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TutsPlus.com:
Object-Oriented Autoloading in WordPress, Part 3
Dec 01, 2016 @ 11:15:35

TutsPlus.com has continued their series covering object-oriented development practices in WordPress (plugins) with this third tutorial. In previous parts they set up the environment and introduced some of the basic concepts of OOP programming and getting the first classes and files defined.

In the last tutorial, we reviewed the original state of our autoloader and then went through a process of object-oriented analysis and design. The purpose of doing this is so that we can tie together everything that we've covered in this series and the introductory series.

Secondly, the purpose of doing this in its own tutorial is so we can spend the rest of this time walking through our class, seeing how each part fits together, implementing it in our plugin, and then seeing how applying object-oriented programming and the single responsibility principle can lead to a more focused, maintainable solution.

They start with a brief review of what they've covered so far and begin to build on the changes suggested in the previous part of the series. They've already broken it down into the different functional classes (according to the single-responsibility principle) and take the next step of including them and calling some example code to prove all is working as expected.

tagged: oop wordpress tutorial series objectoriented programming plugin part3

Link: https://code.tutsplus.com/tutorials/object-oriented-autoloading-in-wordpress-part-3--cms-27515

TutsPlus.com:
Programming With Yii2: Automated Testing With Codeception
Nov 17, 2016 @ 10:37:40

TutsPlus.com has continued their series looking at programming with the Yii2 framework with this new article covering testing the application with Codeception.

In this Programming With Yii2 series, I'm guiding readers in use of the Yii2 Framework for PHP. In this tutorial, I'll explore automated testing using Codeception, which is integrated with` the Yii2 development framework.

Admittedly, my experience writing tests with my code is scarce. I've often been part of solo or small projects with limited resources. During my time at Microsoft, we had distinct test teams that did this. But frankly, this is likely typical of you too, right? Programmers like to code, they don't write tests—at least old school programmers didn't.

He briefly talks about some of his own experiences with Codeception and how it "makes writing tests fun and easy". The tutorial then moves over to the technical side, showing how to install the Codeception tool and set up the Yii2 application to integrate with its testing functionality. The remainder of the tutorial is split up into the different kinds of testing (unit, functional and acceptance) and some code examples of each.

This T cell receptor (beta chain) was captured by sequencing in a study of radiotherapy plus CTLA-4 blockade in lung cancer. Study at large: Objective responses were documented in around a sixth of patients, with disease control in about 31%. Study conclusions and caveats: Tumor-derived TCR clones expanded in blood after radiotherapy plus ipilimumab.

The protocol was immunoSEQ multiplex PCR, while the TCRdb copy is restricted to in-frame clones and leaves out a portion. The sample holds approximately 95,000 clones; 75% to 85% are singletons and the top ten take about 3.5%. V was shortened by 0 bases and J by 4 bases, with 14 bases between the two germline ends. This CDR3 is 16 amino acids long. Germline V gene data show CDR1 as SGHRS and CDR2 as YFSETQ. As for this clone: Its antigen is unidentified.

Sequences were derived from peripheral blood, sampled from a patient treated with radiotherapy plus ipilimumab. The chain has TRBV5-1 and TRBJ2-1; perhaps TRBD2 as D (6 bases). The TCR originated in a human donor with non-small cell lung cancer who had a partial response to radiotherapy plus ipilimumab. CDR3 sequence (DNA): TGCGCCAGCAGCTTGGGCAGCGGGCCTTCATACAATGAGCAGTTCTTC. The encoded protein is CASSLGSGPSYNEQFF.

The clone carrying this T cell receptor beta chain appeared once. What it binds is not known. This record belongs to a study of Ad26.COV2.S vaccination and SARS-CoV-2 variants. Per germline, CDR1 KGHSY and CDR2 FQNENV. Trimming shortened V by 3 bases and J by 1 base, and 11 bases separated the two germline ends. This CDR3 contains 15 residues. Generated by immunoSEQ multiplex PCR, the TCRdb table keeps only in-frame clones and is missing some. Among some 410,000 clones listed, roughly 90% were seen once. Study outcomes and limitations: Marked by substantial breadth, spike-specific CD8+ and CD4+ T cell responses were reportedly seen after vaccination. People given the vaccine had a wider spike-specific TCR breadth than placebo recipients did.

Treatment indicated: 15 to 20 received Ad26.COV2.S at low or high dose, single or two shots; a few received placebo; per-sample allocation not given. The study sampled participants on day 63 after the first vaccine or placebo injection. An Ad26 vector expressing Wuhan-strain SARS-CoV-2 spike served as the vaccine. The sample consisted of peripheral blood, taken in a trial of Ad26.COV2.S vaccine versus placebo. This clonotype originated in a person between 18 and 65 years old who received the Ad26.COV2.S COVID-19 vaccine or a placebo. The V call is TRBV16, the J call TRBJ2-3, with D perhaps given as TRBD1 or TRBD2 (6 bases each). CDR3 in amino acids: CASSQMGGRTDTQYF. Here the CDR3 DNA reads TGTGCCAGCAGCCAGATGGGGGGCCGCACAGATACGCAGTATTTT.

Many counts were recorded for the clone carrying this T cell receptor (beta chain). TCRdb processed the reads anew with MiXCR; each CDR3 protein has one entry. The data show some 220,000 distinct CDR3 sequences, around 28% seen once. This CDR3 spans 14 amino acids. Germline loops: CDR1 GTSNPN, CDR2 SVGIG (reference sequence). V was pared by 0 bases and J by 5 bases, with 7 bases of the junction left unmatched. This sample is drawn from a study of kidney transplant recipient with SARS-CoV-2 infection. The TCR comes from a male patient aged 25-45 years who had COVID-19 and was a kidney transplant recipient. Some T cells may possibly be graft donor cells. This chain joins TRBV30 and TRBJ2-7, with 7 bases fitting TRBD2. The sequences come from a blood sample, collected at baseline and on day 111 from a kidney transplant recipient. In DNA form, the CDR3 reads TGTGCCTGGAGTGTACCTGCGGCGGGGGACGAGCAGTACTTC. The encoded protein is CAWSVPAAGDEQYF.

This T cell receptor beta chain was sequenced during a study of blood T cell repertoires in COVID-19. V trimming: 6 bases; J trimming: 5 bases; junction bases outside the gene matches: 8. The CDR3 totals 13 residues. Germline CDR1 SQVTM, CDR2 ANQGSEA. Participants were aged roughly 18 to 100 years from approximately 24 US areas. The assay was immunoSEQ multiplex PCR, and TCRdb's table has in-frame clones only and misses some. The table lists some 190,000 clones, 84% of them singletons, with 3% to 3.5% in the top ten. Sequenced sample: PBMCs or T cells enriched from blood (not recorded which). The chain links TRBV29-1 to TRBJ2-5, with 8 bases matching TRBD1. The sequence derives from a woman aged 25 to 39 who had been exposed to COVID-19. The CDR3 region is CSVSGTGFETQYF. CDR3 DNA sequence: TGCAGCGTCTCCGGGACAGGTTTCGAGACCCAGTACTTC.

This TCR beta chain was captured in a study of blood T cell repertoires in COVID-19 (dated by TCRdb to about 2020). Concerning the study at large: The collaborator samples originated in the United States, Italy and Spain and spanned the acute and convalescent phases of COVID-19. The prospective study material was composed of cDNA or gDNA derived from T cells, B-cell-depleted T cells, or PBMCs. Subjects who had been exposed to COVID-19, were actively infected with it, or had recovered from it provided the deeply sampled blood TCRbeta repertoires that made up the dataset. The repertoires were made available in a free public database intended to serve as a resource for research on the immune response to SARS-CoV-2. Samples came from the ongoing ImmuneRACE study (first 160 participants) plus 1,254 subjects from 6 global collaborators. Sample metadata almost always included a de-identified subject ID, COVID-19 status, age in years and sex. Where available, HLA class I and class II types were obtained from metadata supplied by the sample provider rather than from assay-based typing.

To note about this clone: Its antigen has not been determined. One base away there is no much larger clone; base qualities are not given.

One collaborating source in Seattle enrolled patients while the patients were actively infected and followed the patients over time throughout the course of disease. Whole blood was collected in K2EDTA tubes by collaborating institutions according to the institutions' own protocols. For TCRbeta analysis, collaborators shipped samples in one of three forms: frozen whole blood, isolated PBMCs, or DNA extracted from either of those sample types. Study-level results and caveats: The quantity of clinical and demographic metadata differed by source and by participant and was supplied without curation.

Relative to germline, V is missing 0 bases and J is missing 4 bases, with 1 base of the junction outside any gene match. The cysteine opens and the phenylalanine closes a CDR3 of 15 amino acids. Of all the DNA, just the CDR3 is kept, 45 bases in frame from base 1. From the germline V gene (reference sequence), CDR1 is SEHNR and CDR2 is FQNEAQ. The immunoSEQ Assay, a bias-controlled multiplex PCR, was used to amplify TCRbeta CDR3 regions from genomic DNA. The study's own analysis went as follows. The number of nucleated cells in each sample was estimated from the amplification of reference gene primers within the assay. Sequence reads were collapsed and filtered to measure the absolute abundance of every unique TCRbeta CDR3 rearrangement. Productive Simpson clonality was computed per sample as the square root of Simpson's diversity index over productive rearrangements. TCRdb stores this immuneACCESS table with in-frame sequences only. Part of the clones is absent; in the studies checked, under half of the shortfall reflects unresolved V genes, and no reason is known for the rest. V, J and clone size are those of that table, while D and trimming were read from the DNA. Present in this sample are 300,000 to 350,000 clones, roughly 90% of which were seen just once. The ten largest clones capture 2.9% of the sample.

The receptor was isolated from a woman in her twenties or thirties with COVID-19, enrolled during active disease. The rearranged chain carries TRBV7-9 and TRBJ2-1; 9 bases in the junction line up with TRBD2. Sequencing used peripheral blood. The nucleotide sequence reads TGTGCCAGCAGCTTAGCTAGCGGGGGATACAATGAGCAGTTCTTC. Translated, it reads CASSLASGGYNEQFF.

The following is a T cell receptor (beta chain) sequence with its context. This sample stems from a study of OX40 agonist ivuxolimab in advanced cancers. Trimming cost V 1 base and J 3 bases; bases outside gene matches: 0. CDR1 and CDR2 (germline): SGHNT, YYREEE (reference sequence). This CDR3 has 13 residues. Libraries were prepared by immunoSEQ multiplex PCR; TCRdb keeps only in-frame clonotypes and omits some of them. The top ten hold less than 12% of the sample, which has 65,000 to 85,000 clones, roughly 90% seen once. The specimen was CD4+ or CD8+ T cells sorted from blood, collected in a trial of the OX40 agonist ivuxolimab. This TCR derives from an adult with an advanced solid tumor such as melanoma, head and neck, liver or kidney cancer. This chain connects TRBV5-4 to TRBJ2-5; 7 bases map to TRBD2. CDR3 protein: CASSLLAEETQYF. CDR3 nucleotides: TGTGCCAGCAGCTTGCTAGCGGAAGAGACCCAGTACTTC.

tagged: yii2 framework series testing codeception programming tutorial

Link: https://code.tutsplus.com/tutorials/programming-with-yii2-automated-testing-with-codeception--cms-26790

TutsPlus.com:
Programming With Yii2: Using Ajax
Nov 10, 2016 @ 11:18:23

The TutsPlus.com site continues their series covering development with the Yii2 framework in this new article. This time they're focusing in on only the Ajax functionality using it an an example for their startup application interacting with Google Maps to place meeting locations.

In this Programming With Yii2 series, I'm guiding readers in use of the Yii2 Framework for PHP. In this tutorial, we'll explore the implementation of interactive pages using Ajax. Specifically, I'm going to highlight the use of Ajax in two areas of the Meeting Planner application, which I'm writing the Building Your Startup series about in parallel.

The article then starts in on showing you how to load a Google Map into the page using some of the built-in Ajax handling and integrating it into the "Create a Place" form. They show how to collect the information from the map once a location is selected and use this to update a "meeting" record on the backend. All coded needed to reproduce the system is included.

tagged: ajax yii2 framework programming tutorial series google map

Link: https://code.tutsplus.com/tutorials/programming-with-yii2-using-ajax--cms-26663

TutsPlus.com:
Programming With Yii2: Security
Nov 09, 2016 @ 12:41:30

The TutsPlus.com site has posted the next article in their "How to Program with Yii2" series of tutorials, this time talking about security covering security tools and functionality already included in the framework.

In this Programming With Yii2 series, I'm guiding readers in use of the Yii2 Framework for PHP. If you're planning to share your application with the public, you'll need it to be secure, and it's best to plan this from the beginning. Fortunately, starting with a framework such as Yii makes this a lot easier than it otherwise would be.